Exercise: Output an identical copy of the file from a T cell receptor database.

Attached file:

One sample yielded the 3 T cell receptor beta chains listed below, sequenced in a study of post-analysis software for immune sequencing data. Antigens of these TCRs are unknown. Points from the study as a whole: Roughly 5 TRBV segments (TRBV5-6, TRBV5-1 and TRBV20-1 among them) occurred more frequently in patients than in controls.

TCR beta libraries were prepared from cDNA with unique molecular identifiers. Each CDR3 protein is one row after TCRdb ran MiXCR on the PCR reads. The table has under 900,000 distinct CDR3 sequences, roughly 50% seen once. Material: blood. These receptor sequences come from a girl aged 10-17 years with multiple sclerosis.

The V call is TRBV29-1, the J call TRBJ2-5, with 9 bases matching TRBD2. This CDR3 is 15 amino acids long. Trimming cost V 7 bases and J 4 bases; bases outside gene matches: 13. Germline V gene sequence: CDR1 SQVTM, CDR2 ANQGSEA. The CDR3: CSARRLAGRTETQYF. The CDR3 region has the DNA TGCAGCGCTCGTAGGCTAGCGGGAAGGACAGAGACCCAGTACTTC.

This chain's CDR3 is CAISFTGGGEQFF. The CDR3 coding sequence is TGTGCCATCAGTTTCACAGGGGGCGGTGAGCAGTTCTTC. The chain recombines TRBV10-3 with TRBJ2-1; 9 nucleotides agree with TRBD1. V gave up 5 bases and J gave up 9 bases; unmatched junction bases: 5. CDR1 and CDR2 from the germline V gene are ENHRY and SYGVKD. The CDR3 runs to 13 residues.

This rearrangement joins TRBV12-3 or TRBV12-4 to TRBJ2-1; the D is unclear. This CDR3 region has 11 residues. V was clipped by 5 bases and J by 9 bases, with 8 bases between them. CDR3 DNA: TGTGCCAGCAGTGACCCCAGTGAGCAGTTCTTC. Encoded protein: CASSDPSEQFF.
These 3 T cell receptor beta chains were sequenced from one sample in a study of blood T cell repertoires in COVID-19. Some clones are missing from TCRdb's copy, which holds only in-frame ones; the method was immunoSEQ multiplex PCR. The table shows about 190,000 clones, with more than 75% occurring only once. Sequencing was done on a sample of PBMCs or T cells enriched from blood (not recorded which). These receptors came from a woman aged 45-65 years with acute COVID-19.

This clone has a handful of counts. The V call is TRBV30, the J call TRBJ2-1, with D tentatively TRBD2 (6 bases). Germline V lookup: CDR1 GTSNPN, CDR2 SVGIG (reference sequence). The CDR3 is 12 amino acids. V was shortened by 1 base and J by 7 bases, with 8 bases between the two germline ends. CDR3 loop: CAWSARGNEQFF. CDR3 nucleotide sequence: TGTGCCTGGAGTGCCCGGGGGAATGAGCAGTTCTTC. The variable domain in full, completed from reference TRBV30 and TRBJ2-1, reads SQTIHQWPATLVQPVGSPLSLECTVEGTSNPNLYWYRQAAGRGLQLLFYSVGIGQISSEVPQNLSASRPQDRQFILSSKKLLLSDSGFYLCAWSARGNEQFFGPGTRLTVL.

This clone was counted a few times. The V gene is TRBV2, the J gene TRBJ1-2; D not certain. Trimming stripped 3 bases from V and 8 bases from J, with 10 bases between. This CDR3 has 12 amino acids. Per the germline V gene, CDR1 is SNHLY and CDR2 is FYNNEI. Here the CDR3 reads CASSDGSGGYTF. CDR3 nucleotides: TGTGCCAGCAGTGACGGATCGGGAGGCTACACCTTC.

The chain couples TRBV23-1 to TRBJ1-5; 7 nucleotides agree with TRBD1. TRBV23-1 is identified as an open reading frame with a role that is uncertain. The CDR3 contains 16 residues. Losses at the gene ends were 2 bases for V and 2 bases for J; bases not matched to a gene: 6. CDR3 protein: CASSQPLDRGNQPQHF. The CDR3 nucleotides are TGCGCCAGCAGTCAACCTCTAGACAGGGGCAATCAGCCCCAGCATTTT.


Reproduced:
One sample yielded the 3 T cell receptor beta chains listed below, sequenced in a study of post-analysis software for immune sequencing data. Antigens of these TCRs are unknown. Points from the study as a whole: Roughly 5 TRBV segments (TRBV5-6, TRBV5-1 and TRBV20-1 among them) occurred more frequently in patients than in controls.

TCR beta libraries were prepared from cDNA with unique molecular identifiers. Each CDR3 protein is one row after TCRdb ran MiXCR on the PCR reads. The table has under 900,000 distinct CDR3 sequences, roughly 50% seen once. Material: blood. These receptor sequences come from a girl aged 10-17 years with multiple sclerosis.

The V call is TRBV29-1, the J call TRBJ2-5, with 9 bases matching TRBD2. This CDR3 is 15 amino acids long. Trimming cost V 7 bases and J 4 bases; bases outside gene matches: 13. Germline V gene sequence: CDR1 SQVTM, CDR2 ANQGSEA. The CDR3: CSARRLAGRTETQYF. The CDR3 region has the DNA TGCAGCGCTCGTAGGCTAGCGGGAAGGACAGAGACCCAGTACTTC.

This chain's CDR3 is CAISFTGGGEQFF. The CDR3 coding sequence is TGTGCCATCAGTTTCACAGGGGGCGGTGAGCAGTTCTTC. The chain recombines TRBV10-3 with TRBJ2-1; 9 nucleotides agree with TRBD1. V gave up 5 bases and J gave up 9 bases; unmatched junction bases: 5. CDR1 and CDR2 from the germline V gene are ENHRY and SYGVKD. The CDR3 runs to 13 residues.

This rearrangement joins TRBV12-3 or TRBV12-4 to TRBJ2-1; the D is unclear. This CDR3 region has 11 residues. V was clipped by 5 bases and J by 9 bases, with 8 bases between them. CDR3 DNA: TGTGCCAGCAGTGACCCCAGTGAGCAGTTCTTC. Encoded protein: CASSDPSEQFF.
These 3 T cell receptor beta chains were sequenced from one sample in a study of blood T cell repertoires in COVID-19. Some clones are missing from TCRdb's copy, which holds only in-frame ones; the method was immunoSEQ multiplex PCR. The table shows about 190,000 clones, with more than 75% occurring only once. Sequencing was done on a sample of PBMCs or T cells enriched from blood (not recorded which). These receptors came from a woman aged 45-65 years with acute COVID-19.

This clone has a handful of counts. The V call is TRBV30, the J call TRBJ2-1, with D tentatively TRBD2 (6 bases). Germline V lookup: CDR1 GTSNPN, CDR2 SVGIG (reference sequence). The CDR3 is 12 amino acids. V was shortened by 1 base and J by 7 bases, with 8 bases between the two germline ends. CDR3 loop: CAWSARGNEQFF. CDR3 nucleotide sequence: TGTGCCTGGAGTGCCCGGGGGAATGAGCAGTTCTTC. The variable domain in full, completed from reference TRBV30 and TRBJ2-1, reads SQTIHQWPATLVQPVGSPLSLECTVEGTSNPNLYWYRQAAGRGLQLLFYSVGIGQISSEVPQNLSASRPQDRQFILSSKKLLLSDSGFYLCAWSARGNEQFFGPGTRLTVL.

This clone was counted a few times. The V gene is TRBV2, the J gene TRBJ1-2; D not certain. Trimming stripped 3 bases from V and 8 bases from J, with 10 bases between. This CDR3 has 12 amino acids. Per the germline V gene, CDR1 is SNHLY and CDR2 is FYNNEI. Here the CDR3 reads CASSDGSGGYTF. CDR3 nucleotides: TGTGCCAGCAGTGACGGATCGGGAGGCTACACCTTC.

The chain couples TRBV23-1 to TRBJ1-5; 7 nucleotides agree with TRBD1. TRBV23-1 is identified as an open reading frame with a role that is uncertain. The CDR3 contains 16 residues. Losses at the gene ends were 2 bases for V and 2 bases for J; bases not matched to a gene: 6. CDR3 protein: CASSQPLDRGNQPQHF. The CDR3 nucleotides are TGCGCCAGCAGTCAACCTCTAGACAGGGGCAATCAGCCCCAGCATTTT.